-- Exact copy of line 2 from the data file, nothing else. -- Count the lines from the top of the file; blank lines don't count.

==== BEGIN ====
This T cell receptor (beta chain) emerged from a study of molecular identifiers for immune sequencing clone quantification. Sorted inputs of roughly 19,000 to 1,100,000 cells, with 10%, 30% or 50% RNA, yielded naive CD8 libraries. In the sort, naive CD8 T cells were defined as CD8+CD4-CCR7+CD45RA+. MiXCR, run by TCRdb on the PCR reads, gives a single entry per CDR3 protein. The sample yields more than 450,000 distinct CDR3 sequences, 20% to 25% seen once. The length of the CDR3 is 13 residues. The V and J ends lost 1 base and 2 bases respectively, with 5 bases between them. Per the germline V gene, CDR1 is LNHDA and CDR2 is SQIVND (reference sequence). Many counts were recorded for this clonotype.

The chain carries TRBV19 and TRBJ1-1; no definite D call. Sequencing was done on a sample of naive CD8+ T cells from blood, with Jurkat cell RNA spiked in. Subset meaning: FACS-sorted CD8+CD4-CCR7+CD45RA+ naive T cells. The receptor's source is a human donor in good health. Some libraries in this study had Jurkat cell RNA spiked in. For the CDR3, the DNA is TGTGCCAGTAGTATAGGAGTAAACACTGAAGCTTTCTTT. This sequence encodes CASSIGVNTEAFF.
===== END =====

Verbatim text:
The chain carries TRBV19 and TRBJ1-1; no definite D call. Sequencing was done on a sample of naive CD8+ T cells from blood, with Jurkat cell RNA spiked in. Subset meaning: FACS-sorted CD8+CD4-CCR7+CD45RA+ naive T cells. The receptor's source is a human donor in good health. Some libraries in this study had Jurkat cell RNA spiked in. For the CDR3, the DNA is TGTGCCAGTAGTATAGGAGTAAACACTGAAGCTTTCTTT. This sequence encodes CASSIGVNTEAFF.